Monday, October 26, 2009

Help Wanted

Do not be far from me, for trouble is near and there is no one to help… But you, O LORD, be not far off; O my Strength, come quickly to help me. (Psalm 22.11, 19)

In the Bunker

There will be times when we feel unduly beleaguered. A pending problem bears down on us, confusing our minds and draining our spirits until we can’t see or respond to anything else clearly. At other times, “little things” go awry. Everything we hope for gets put on hold, shows up late, or doesn’t work out in a way we’d prefer. The most frustrating aspect of these periods is our sense of being held in abeyance. Nothing moves as swiftly or favorably as we’d like. Stumbling around and staring at the horizon only taxes us further. It’s time to hide away in prayer.

Psalm 27.5 reads, “For in the day of trouble he will keep me safe in his dwelling; he will hide me in the shelter of his tabernacle.” Taking sanctuary in prayer is very much like stealing away in a bunker. We go there to find peace and safety the from real-time battle that continues while we retreat. It’s a strategic move to reconstruct our resolve and return to the front. But we should also be aware the bunker has certain drawbacks. It’s being a peaceful place doesn’t necessarily make it a happy one. It’s often lonely there. Our removal from the action may add anxiety about what’s happening outside. Lastly, because the bunker’s built to withstand heavy attacks, it sounds like our prayers bounce off the ceiling. An overwhelming sense of futility accompanies the solitude and safety we find. What’s the use of praying, we think, if our prayers don’t appear to reach God?

Stuck in the Middle

Psalm 22 is composed in a bunker. David opens with the most anguished cry in Scripture—the exact words Christ calls out on the cross: “My God, my God, why have you forsaken me?” He elaborates on his angst about not feeling confident that God hears him in verse 2: “O my God, I cry out by day, but you do not answer, by night, and am not silent.” Anyone who’s spent time in the bunker understands David’s anxiety. With our prayers echoing back at us, it’s easy to assume we’re the first ones who’ve ever felt total isolation from God. David blames himself. He recalls how many times God heard his forefathers’ prayers. “In you they trusted and were not disappointed. But I am a worm and not a man, scorned by men and despised by the people,” he says. (v5-6) Wherever he looks David sees people shaking their heads. “He trusts in the LORD; let the LORD rescue him. Let him deliver him, since he delights in him,” they jeer. (v8)

With all the negativity surrounding us, it doesn’t take long for the sanctuary we sought to feel like a prison we can’t escape. We sink into David’s mindset, comparing our present circumstances with examples of how God intervened for others in the past—often bringing them out of situations many times more threatening than what drove us into hiding. We forget we’re looking at them in retrospect, and stories of divine deliverance tend to short-shift the agony of feeling defeated to get to the triumphant ending. Nothing looks good when we’re stuck in the middle of conflict and uncertainty, which is why it’s vital we realize where we are affects what we see. Psalm 22 is jammed with gruesome imagery. Bulls and dogs encircle David. Lions bare their teeth. He feels as weak as water, disjointed, his courage melting like wax. Everybody stares and laughs at him.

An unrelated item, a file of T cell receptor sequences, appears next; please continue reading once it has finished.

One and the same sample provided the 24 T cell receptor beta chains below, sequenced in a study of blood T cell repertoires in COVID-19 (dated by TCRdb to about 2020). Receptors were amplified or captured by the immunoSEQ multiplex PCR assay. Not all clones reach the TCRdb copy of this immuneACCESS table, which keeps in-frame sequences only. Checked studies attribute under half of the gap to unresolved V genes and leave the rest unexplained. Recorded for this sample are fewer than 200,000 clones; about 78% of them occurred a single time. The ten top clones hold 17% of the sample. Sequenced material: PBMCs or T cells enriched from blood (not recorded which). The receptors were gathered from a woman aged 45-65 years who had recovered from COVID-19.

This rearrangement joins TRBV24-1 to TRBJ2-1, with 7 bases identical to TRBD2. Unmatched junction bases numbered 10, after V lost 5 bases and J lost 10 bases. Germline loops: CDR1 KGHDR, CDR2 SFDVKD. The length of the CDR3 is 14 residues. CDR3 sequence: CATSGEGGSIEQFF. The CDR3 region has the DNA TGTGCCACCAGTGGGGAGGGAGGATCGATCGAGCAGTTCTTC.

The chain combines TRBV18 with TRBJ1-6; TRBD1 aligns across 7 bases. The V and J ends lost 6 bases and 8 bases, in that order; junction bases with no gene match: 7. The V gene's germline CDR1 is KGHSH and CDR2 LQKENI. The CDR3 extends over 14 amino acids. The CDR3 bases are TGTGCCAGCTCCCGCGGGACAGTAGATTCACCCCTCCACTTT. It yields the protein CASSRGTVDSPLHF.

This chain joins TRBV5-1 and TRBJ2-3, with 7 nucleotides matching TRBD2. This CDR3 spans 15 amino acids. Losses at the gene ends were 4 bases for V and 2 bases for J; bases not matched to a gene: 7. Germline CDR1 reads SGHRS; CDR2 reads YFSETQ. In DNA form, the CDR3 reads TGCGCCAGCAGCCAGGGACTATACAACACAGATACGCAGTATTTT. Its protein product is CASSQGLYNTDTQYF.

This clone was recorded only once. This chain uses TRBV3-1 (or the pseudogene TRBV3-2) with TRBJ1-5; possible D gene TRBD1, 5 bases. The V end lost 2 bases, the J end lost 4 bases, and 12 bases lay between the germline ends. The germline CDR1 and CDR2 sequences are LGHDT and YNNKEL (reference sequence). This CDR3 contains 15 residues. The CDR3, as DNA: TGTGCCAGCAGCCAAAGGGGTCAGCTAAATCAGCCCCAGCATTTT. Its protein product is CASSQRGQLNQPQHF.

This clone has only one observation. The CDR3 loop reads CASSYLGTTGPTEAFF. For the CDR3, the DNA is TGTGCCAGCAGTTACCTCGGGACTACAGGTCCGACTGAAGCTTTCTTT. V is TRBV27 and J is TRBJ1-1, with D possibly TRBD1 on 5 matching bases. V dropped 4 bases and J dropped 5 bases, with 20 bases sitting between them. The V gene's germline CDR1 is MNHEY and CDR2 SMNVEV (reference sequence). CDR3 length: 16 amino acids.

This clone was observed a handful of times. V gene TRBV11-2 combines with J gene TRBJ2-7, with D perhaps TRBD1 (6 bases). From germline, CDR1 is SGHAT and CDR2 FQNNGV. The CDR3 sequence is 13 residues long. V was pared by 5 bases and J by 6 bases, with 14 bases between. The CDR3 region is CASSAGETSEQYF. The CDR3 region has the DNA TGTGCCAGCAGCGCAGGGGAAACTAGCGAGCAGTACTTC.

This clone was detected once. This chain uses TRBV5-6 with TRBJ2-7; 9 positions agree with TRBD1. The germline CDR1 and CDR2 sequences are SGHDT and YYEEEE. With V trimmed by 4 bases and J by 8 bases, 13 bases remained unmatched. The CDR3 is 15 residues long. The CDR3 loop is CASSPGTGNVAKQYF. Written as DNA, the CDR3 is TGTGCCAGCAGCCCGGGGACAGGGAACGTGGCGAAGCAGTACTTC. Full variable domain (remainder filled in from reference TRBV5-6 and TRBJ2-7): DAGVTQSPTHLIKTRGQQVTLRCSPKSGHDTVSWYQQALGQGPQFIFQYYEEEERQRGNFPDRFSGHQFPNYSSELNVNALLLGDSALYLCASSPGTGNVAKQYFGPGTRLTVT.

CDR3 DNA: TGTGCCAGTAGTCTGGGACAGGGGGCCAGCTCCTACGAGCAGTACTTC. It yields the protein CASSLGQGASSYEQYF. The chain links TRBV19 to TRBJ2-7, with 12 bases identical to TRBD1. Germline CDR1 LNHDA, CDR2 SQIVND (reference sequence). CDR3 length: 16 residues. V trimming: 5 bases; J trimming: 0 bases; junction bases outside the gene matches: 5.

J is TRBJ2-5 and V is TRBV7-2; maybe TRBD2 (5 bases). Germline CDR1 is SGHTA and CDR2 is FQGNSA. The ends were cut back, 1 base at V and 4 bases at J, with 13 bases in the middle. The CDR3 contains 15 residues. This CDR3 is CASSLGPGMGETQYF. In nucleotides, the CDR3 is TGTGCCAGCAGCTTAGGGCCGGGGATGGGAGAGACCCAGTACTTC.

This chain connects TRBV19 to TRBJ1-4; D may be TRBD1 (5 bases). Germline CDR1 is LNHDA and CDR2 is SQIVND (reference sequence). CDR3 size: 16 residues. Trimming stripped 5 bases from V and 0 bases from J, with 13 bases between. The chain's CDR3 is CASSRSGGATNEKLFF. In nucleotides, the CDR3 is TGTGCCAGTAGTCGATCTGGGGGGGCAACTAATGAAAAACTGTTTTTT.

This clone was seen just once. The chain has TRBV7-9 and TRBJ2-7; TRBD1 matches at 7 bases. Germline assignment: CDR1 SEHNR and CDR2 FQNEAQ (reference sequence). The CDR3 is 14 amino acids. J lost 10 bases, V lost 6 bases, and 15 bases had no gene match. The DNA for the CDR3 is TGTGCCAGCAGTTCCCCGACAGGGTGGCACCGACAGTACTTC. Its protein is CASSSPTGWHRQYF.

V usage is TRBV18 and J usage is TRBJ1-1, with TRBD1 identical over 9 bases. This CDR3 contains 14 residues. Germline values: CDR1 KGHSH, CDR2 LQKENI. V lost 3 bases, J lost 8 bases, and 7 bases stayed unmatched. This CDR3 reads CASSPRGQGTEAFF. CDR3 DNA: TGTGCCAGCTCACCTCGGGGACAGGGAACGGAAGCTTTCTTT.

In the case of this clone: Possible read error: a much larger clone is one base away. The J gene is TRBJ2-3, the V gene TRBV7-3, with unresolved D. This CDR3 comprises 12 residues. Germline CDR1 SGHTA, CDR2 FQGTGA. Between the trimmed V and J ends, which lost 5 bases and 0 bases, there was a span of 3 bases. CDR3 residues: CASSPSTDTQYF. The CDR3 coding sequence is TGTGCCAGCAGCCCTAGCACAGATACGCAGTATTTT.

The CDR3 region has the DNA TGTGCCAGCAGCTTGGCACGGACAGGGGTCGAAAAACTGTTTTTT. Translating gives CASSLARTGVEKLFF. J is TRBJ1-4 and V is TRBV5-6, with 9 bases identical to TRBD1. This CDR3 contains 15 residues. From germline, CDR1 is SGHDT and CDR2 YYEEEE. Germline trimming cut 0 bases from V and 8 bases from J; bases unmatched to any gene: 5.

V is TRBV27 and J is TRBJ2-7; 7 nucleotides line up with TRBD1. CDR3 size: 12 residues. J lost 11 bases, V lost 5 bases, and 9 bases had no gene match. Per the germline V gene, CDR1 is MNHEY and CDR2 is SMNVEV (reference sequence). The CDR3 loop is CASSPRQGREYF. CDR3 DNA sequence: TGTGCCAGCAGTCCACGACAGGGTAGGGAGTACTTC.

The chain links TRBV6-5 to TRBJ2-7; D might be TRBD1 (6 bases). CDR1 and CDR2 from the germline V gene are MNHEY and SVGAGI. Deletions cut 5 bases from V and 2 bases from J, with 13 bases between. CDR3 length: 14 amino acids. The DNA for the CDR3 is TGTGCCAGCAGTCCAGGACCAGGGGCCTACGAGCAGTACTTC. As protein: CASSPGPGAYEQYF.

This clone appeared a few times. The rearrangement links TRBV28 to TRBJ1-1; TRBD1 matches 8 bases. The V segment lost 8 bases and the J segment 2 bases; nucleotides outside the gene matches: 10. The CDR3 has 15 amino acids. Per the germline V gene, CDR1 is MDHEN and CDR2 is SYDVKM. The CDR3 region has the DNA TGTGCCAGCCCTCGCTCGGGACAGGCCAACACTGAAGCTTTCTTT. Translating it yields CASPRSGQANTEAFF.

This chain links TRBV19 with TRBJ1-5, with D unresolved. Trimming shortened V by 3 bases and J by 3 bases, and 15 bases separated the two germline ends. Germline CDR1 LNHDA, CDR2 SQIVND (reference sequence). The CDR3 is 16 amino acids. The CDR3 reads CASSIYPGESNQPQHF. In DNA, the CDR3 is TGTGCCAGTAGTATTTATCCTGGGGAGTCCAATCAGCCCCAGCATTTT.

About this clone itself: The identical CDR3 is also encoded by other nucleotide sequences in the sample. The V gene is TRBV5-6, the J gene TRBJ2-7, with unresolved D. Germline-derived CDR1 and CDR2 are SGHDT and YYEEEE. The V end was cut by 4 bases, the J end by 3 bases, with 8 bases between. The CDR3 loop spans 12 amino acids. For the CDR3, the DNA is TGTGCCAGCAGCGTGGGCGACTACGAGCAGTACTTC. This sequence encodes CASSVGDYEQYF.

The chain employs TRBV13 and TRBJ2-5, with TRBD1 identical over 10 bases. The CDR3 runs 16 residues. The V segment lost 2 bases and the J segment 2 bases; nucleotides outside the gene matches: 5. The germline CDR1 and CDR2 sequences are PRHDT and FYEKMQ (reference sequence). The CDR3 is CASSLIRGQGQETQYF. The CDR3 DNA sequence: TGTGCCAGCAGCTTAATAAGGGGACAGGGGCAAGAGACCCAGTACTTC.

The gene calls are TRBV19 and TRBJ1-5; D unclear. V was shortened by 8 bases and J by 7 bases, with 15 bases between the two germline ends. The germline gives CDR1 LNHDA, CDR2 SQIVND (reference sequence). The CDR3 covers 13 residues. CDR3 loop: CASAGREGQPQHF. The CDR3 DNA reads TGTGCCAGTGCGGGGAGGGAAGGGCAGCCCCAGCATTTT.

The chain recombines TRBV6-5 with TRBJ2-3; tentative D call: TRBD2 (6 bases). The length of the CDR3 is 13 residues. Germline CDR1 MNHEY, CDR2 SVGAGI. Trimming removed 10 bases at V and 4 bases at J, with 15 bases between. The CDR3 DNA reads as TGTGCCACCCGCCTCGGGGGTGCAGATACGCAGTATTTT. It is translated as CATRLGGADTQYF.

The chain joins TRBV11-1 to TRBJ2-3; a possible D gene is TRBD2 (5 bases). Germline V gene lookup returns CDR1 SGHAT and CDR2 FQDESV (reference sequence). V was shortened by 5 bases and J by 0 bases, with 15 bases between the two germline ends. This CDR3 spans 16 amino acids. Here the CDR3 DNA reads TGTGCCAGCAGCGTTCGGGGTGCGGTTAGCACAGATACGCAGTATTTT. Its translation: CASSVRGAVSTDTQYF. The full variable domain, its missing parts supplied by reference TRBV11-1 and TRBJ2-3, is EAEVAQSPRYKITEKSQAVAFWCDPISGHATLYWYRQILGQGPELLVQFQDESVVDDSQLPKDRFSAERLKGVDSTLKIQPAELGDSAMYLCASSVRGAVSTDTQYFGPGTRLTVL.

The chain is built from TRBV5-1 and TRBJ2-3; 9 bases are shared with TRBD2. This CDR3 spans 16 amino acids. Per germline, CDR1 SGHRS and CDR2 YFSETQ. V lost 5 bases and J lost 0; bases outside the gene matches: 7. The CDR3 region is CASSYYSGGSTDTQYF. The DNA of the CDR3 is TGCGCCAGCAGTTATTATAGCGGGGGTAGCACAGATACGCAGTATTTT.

We Need Help

These and similar realities might be taken as reasons to stay out of the bunker. But David’s poem explains why hiding away in prayer is the most strategically sound thing to do. Temporarily removing ourselves from conflict brings clarity to our prayers. We cease asking for concrete answers and humble ourselves to admit we need help. Our sights turn from waving banners of victory to hanging out a “Help Wanted” sign.

The great spiritual also rings out of the bunker: “Nobody knows the trouble I’ve seen. Nobody knows but Jesus.” That’s where David is in verse 11: “Trouble is near and there is no one to help.” And then, after a few verses of describing how close trouble appears to bear down on him, David comes to his senses and explicitly asks for help: “But you, O LORD, be not far off; O my Strength, come quickly to help me.” Stark periods of duress inevitably find us trying to describe our emotions to others. Many respond in love and kindness, “I know exactly what you’re going through.” Bless them for trying, their comfort lands with a thud. How can they possibly know?

Stealing away in prayer brings us to the place of knowing nobody knows but Jesus. And there’s no denying He knows. In that moment, the picture of Christ in Hebrews 4.15 comes to life: “For we do not have a high priest who is unable to sympathize with our weaknesses, but we have one who has been tempted in every way, just as we are—yet was without sin.” Our Strength comes quickly to help us. When we leave prayer’s bunker, it’s not atypical to come out with many questions still unanswered. But they no longer trouble and weaken us, because we’ve found an answer all its own. Psalm 46.1 puts it like this: “God is our refuge and strength, an ever-present help in trouble.” He knows. He is our help. He is our Answer.

Prayer is often like a bunker—a safe retreat from conflict. Though we may not come out with answers we want, we leave with help we need.

(Tomorrow: Debt Resolution)

2 comments:

jake - aka the comment novelist said...

Truly a "word in due season" for me. Thanks, Tim.

Tim said...

Jake, it always delights me to hear from you. Thank God for His Word; it's always in season, isn't it?

Please know you're always in my thoughts and prayers. It's a great joy to share Christ with you--to have a brother who also believes in "our very present help in time of trouble!"

Blessings always,
Tim